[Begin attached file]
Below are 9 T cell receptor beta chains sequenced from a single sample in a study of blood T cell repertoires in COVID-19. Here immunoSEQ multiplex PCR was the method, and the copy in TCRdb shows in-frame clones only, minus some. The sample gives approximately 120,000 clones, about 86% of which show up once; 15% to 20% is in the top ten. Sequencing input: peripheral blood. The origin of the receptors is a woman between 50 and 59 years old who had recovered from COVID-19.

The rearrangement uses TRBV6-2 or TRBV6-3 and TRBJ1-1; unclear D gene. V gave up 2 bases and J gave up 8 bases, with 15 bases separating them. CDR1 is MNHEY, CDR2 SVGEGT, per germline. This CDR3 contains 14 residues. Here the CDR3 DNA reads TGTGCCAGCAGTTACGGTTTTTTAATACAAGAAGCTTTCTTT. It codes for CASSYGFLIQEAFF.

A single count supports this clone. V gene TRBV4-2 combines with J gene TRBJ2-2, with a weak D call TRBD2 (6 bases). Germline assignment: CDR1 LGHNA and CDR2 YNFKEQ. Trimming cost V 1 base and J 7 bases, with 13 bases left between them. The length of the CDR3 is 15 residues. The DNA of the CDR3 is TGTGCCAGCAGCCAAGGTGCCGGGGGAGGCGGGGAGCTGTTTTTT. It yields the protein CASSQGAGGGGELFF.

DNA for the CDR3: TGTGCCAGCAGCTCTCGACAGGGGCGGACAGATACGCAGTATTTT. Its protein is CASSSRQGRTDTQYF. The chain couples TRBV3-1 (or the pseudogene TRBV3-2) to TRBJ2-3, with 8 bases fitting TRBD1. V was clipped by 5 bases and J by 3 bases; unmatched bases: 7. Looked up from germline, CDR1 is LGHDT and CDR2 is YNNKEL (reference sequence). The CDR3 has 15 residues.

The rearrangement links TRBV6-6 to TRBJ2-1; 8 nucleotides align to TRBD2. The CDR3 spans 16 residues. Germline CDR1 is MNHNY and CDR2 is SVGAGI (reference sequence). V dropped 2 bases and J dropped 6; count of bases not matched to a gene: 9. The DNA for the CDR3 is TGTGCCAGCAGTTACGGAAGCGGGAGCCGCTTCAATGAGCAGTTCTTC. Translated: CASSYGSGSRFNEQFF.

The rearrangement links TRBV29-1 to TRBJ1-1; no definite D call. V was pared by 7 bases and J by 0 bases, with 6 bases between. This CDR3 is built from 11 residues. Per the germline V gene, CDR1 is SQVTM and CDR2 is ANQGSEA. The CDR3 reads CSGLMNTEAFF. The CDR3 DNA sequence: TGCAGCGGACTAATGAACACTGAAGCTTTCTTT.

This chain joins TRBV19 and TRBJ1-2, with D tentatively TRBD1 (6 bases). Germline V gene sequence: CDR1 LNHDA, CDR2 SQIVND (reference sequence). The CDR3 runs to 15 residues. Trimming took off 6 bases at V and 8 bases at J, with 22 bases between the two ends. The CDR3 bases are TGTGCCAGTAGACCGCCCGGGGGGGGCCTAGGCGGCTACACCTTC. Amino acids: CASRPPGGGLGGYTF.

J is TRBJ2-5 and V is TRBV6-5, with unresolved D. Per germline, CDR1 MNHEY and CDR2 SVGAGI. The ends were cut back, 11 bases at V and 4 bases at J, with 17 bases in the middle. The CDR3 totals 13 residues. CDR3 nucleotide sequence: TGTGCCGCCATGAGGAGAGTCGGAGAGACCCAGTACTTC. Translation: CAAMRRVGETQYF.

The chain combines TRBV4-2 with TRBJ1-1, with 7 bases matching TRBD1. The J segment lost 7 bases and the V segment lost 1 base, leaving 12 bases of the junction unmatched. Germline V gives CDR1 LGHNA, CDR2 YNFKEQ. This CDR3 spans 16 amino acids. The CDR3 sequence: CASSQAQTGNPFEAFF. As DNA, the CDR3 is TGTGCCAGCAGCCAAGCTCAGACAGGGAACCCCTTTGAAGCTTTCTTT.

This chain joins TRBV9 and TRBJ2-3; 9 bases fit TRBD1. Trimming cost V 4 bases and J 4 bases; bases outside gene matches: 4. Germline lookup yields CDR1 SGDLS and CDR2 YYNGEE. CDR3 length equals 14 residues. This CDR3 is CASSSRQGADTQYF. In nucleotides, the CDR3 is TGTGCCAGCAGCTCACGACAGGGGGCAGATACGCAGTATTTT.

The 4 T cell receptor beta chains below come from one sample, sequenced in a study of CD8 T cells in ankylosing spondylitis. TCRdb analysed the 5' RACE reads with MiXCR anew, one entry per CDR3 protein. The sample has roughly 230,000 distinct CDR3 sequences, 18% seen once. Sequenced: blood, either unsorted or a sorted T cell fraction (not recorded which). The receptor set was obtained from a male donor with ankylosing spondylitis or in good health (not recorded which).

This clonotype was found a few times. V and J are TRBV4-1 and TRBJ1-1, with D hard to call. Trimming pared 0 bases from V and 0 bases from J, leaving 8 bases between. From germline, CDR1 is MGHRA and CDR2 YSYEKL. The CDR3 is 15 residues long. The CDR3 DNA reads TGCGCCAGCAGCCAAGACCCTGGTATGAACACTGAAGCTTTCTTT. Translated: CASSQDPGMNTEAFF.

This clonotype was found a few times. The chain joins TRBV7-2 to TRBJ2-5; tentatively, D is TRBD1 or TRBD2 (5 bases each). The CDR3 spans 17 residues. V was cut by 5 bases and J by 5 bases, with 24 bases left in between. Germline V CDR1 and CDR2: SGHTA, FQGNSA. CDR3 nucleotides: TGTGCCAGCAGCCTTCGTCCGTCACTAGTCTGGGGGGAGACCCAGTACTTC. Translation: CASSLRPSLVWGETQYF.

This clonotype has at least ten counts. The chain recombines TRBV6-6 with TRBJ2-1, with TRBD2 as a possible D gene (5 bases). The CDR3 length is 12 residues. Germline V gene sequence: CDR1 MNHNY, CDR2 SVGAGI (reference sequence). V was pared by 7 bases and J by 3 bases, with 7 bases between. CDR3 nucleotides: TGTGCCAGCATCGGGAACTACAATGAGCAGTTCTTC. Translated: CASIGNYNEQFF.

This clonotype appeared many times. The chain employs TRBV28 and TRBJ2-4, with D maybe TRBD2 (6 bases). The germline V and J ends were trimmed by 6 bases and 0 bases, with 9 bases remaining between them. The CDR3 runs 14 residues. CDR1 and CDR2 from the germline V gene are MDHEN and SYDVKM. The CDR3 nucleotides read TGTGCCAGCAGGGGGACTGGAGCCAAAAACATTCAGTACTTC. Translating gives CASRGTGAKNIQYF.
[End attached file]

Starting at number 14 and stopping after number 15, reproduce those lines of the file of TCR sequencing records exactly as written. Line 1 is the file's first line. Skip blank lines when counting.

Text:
This clonotype has at least ten counts. The chain recombines TRBV6-6 with TRBJ2-1, with TRBD2 as a possible D gene (5 bases). The CDR3 length is 12 residues. Germline V gene sequence: CDR1 MNHNY, CDR2 SVGAGI (reference sequence). V was pared by 7 bases and J by 3 bases, with 7 bases between. CDR3 nucleotides: TGTGCCAGCATCGGGAACTACAATGAGCAGTTCTTC. Translated: CASIGNYNEQFF.

This clonotype appeared many times. The chain employs TRBV28 and TRBJ2-4, with D maybe TRBD2 (6 bases). The germline V and J ends were trimmed by 6 bases and 0 bases, with 9 bases remaining between them. The CDR3 runs 14 residues. CDR1 and CDR2 from the germline V gene are MDHEN and SYDVKM. The CDR3 nucleotides read TGTGCCAGCAGGGGGACTGGAGCCAAAAACATTCAGTACTTC. Translating gives CASRGTGAKNIQYF.